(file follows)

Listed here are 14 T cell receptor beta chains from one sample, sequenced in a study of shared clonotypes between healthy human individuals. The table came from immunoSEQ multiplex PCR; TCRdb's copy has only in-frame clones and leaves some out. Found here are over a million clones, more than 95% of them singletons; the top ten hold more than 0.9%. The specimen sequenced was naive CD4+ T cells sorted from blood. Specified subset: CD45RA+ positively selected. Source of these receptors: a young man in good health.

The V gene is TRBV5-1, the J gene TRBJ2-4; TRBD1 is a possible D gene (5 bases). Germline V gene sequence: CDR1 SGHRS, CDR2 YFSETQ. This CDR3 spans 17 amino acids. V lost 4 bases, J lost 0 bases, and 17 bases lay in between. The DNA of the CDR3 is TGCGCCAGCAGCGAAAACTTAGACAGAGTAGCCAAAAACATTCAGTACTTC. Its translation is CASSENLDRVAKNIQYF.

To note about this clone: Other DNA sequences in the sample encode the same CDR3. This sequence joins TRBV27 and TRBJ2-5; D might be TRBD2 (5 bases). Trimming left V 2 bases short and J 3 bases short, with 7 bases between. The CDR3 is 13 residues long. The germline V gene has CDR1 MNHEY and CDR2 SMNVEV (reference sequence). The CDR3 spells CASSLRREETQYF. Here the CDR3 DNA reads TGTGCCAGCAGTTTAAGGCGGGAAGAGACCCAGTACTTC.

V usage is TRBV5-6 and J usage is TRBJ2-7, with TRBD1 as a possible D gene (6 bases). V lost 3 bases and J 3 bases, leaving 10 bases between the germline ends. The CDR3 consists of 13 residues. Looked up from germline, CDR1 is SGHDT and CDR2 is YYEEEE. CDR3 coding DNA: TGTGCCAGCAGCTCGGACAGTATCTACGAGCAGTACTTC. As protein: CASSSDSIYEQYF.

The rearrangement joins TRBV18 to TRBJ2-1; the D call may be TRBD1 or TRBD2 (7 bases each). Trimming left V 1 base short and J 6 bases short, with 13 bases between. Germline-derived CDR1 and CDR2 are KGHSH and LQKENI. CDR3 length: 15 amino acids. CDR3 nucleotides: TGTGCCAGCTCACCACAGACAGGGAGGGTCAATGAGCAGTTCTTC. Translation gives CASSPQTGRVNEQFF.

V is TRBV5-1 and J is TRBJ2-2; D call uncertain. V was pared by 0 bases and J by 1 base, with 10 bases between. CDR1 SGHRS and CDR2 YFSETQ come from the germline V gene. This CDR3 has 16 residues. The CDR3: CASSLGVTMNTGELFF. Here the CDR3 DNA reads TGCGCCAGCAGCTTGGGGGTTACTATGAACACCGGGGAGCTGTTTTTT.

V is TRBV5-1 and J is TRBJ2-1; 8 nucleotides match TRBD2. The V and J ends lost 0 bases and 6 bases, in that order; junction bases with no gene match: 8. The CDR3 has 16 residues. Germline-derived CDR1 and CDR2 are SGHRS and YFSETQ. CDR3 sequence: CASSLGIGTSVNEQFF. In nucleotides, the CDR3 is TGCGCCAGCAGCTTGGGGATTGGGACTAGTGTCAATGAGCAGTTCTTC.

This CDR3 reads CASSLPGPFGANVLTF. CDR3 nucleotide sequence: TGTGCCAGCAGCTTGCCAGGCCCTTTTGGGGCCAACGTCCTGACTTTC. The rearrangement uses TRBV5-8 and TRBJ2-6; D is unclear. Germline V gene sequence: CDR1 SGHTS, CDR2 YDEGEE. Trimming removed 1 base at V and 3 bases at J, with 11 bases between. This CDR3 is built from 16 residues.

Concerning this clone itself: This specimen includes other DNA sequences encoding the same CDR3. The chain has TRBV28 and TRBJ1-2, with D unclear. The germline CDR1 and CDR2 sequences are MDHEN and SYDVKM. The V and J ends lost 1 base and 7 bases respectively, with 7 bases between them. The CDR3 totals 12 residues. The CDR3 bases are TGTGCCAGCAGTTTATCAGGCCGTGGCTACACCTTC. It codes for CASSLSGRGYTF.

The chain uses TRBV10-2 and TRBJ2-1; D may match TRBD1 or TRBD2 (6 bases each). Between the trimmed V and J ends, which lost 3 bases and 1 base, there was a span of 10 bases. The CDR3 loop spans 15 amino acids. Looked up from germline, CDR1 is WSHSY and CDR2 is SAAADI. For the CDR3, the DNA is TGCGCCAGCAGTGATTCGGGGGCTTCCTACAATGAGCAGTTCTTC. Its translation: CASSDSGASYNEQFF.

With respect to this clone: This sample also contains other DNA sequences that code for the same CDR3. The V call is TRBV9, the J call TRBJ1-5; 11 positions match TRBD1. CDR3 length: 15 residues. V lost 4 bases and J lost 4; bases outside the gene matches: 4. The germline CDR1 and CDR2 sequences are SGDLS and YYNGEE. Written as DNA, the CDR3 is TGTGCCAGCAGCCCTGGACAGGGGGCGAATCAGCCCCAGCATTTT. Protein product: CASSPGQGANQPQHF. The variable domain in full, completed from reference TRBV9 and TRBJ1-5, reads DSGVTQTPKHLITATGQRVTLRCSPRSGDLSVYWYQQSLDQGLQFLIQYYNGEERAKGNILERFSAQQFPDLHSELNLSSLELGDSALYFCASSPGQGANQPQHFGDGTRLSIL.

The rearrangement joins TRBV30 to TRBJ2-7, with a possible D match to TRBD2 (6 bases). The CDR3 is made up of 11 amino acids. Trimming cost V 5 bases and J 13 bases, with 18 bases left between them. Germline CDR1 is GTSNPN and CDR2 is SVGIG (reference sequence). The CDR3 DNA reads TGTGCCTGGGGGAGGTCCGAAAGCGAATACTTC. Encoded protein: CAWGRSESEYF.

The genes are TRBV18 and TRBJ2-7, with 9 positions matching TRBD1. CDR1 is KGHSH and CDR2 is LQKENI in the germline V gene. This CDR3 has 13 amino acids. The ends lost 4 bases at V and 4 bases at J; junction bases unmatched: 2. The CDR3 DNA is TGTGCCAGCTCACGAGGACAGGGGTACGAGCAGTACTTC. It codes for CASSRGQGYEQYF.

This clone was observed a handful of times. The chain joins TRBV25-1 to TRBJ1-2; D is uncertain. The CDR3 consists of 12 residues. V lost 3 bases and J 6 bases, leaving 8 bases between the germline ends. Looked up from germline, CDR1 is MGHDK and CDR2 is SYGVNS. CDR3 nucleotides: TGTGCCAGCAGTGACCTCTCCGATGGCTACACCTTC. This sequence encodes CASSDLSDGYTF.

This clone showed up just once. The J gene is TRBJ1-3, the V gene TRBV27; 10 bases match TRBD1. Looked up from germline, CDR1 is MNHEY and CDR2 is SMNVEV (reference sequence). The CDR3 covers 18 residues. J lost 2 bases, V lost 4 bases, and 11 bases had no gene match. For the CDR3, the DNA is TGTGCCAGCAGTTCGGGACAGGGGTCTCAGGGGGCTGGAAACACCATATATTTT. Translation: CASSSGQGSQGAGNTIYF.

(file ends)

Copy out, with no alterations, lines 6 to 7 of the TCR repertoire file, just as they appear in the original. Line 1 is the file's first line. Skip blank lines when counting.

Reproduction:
V is TRBV5-1 and J is TRBJ2-2; D call uncertain. V was pared by 0 bases and J by 1 base, with 10 bases between. CDR1 SGHRS and CDR2 YFSETQ come from the germline V gene. This CDR3 has 16 residues. The CDR3: CASSLGVTMNTGELFF. Here the CDR3 DNA reads TGCGCCAGCAGCTTGGGGGTTACTATGAACACCGGGGAGCTGTTTTTT.

V is TRBV5-1 and J is TRBJ2-1; 8 nucleotides match TRBD2. The V and J ends lost 0 bases and 6 bases, in that order; junction bases with no gene match: 8. The CDR3 has 16 residues. Germline-derived CDR1 and CDR2 are SGHRS and YFSETQ. CDR3 sequence: CASSLGIGTSVNEQFF. In nucleotides, the CDR3 is TGCGCCAGCAGCTTGGGGATTGGGACTAGTGTCAATGAGCAGTTCTTC.